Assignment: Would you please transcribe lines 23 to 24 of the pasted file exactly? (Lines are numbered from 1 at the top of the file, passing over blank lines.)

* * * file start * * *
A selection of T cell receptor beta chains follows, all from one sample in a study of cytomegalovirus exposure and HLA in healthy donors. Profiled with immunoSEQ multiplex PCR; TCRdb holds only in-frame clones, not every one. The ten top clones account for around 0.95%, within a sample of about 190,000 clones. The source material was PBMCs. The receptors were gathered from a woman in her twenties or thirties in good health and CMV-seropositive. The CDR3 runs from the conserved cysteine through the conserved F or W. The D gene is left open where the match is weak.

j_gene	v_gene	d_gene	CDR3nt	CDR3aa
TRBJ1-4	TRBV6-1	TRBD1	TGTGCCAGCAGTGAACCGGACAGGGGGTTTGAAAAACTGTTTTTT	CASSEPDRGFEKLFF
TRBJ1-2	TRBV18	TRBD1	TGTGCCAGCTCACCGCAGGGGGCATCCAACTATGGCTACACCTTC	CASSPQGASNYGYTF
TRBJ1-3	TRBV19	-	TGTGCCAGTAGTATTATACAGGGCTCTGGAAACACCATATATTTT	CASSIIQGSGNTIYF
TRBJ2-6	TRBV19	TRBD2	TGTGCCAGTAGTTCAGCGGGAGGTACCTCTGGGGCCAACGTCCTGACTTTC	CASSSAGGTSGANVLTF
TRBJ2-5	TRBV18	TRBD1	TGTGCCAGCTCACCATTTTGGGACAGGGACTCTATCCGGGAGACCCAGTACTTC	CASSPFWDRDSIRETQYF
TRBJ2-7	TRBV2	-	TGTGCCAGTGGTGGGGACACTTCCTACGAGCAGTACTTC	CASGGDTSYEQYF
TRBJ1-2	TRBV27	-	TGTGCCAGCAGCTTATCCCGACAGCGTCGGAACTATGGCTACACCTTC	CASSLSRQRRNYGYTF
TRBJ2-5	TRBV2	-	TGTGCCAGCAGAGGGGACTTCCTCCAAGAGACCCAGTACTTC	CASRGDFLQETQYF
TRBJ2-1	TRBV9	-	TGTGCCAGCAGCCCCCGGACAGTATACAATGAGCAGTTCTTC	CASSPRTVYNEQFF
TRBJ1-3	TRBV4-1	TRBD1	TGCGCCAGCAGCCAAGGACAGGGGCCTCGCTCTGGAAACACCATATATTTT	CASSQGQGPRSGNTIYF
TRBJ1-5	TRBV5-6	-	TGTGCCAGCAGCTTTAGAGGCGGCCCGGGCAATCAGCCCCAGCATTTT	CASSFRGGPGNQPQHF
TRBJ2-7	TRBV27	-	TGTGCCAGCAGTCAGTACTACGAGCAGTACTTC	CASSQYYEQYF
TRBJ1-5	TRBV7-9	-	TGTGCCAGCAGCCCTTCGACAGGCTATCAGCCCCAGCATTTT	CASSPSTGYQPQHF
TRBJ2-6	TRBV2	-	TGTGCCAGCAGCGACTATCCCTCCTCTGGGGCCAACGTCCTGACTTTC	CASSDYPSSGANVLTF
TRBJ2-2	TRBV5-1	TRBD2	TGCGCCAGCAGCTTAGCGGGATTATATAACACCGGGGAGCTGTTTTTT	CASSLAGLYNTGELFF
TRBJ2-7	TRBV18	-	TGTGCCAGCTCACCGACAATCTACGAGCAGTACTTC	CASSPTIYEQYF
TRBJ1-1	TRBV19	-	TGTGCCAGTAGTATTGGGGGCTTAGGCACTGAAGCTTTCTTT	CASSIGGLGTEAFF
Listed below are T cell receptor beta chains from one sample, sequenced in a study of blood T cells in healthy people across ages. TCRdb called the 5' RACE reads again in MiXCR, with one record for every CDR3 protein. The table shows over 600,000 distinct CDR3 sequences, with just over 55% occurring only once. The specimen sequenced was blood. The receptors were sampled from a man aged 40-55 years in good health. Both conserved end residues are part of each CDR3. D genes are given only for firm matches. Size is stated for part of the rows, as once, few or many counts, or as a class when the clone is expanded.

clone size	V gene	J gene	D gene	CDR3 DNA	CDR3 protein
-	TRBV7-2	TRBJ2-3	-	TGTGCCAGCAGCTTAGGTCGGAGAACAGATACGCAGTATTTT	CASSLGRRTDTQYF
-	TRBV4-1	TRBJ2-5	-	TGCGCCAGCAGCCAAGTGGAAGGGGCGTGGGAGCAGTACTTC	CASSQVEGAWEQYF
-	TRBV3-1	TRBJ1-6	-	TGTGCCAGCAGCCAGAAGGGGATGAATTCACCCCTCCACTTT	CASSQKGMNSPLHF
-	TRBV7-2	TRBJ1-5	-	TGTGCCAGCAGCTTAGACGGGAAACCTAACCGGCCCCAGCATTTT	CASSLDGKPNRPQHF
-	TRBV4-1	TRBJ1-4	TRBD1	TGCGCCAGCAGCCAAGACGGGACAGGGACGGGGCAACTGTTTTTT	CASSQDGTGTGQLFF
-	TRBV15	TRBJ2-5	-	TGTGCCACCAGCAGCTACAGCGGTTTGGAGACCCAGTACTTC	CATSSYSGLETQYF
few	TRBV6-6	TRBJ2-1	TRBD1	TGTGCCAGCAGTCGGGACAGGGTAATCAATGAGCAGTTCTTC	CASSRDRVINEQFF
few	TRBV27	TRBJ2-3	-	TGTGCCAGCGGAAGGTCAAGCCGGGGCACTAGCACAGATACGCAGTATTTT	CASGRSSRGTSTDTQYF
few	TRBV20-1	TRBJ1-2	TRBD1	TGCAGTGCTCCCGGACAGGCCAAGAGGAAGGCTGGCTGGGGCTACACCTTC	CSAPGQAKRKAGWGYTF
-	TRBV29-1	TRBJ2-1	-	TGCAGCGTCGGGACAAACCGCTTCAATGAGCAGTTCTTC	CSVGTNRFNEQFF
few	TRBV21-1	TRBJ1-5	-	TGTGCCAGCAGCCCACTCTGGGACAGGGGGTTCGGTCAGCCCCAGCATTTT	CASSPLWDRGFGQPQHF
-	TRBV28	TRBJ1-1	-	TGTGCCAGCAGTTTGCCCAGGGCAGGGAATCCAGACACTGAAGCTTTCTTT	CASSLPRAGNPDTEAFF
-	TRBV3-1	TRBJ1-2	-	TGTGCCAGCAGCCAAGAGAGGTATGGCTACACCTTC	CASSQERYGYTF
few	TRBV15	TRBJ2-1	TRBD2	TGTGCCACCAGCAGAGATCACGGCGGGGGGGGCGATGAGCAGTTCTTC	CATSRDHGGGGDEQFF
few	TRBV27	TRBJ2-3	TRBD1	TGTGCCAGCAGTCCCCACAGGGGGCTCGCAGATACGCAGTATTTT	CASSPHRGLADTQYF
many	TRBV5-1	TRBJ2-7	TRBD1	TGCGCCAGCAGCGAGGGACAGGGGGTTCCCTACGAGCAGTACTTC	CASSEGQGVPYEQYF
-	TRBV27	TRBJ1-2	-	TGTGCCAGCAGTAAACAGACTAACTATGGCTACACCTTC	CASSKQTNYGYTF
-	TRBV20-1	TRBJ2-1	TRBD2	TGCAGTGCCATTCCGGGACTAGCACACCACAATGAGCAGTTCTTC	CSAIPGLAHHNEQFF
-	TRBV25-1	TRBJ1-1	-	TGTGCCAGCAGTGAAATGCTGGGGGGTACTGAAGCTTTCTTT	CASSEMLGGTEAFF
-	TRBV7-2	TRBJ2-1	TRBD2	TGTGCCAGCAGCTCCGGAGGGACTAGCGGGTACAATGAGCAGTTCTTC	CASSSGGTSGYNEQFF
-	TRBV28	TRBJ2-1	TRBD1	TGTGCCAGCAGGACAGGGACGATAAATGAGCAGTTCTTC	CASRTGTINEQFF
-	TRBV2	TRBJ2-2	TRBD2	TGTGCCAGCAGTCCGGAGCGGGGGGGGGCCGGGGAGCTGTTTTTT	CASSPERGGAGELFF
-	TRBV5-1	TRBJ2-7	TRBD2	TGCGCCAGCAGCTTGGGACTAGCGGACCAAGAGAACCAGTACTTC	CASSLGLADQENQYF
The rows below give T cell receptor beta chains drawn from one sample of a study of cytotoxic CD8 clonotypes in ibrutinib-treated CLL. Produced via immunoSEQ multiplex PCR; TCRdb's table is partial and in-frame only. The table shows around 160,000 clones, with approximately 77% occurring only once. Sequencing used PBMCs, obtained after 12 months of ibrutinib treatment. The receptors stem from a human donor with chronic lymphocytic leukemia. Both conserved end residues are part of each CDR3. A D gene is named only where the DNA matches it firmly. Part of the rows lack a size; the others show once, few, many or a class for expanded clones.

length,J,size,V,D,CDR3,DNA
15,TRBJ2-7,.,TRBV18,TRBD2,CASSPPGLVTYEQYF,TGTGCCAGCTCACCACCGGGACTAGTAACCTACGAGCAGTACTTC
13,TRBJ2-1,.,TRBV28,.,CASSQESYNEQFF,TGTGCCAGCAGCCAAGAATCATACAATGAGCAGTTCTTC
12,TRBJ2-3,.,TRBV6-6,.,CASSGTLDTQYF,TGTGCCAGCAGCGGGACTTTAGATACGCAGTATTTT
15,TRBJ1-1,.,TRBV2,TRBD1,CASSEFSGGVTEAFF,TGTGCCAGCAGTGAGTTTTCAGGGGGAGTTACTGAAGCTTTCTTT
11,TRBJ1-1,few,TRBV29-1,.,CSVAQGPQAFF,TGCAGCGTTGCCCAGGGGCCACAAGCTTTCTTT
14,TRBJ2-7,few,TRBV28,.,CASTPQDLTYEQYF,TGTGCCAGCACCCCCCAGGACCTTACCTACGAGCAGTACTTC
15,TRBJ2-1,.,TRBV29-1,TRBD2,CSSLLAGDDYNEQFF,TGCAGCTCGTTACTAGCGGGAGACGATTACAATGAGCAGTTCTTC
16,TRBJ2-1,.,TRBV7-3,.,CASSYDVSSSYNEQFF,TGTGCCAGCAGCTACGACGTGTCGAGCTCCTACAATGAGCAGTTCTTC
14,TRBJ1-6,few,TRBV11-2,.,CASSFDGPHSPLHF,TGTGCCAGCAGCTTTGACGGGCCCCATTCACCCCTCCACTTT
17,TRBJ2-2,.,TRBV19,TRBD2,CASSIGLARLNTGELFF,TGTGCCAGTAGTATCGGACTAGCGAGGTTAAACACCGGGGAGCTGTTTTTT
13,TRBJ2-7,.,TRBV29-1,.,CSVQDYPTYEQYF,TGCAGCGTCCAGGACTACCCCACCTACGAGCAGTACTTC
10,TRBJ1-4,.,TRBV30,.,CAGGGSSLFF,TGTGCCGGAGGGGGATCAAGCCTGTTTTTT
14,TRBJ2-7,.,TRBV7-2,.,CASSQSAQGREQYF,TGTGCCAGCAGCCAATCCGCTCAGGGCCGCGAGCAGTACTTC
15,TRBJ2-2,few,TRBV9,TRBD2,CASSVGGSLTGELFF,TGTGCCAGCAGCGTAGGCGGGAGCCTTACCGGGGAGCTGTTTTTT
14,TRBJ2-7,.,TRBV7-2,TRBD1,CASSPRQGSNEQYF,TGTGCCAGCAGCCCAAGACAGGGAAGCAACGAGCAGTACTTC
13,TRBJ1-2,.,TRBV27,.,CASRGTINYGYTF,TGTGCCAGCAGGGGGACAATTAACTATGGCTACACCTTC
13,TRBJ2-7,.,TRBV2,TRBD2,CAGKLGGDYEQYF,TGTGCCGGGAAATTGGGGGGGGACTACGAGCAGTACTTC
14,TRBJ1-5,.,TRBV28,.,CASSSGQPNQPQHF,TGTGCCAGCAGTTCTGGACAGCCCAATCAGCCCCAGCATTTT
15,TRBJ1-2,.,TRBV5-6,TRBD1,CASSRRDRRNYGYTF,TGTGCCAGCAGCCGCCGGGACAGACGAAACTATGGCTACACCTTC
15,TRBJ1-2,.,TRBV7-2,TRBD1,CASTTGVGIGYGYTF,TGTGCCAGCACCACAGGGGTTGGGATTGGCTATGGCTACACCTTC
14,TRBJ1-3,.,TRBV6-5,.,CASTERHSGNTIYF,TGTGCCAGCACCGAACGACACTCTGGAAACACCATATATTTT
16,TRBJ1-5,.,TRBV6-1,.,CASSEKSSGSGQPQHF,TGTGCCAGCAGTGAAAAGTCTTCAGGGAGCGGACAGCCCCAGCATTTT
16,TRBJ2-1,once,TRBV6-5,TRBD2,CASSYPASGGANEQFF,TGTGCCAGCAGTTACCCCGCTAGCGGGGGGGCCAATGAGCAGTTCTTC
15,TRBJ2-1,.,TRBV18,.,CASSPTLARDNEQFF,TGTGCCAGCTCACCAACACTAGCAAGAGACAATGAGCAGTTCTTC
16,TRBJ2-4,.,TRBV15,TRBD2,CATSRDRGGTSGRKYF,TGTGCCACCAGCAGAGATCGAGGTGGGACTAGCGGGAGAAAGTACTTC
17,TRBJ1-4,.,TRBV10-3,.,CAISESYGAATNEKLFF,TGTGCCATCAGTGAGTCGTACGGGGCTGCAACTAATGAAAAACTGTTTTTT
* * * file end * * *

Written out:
-	TRBV4-1	TRBJ2-5	-	TGCGCCAGCAGCCAAGTGGAAGGGGCGTGGGAGCAGTACTTC	CASSQVEGAWEQYF
-	TRBV3-1	TRBJ1-6	-	TGTGCCAGCAGCCAGAAGGGGATGAATTCACCCCTCCACTTT	CASSQKGMNSPLHF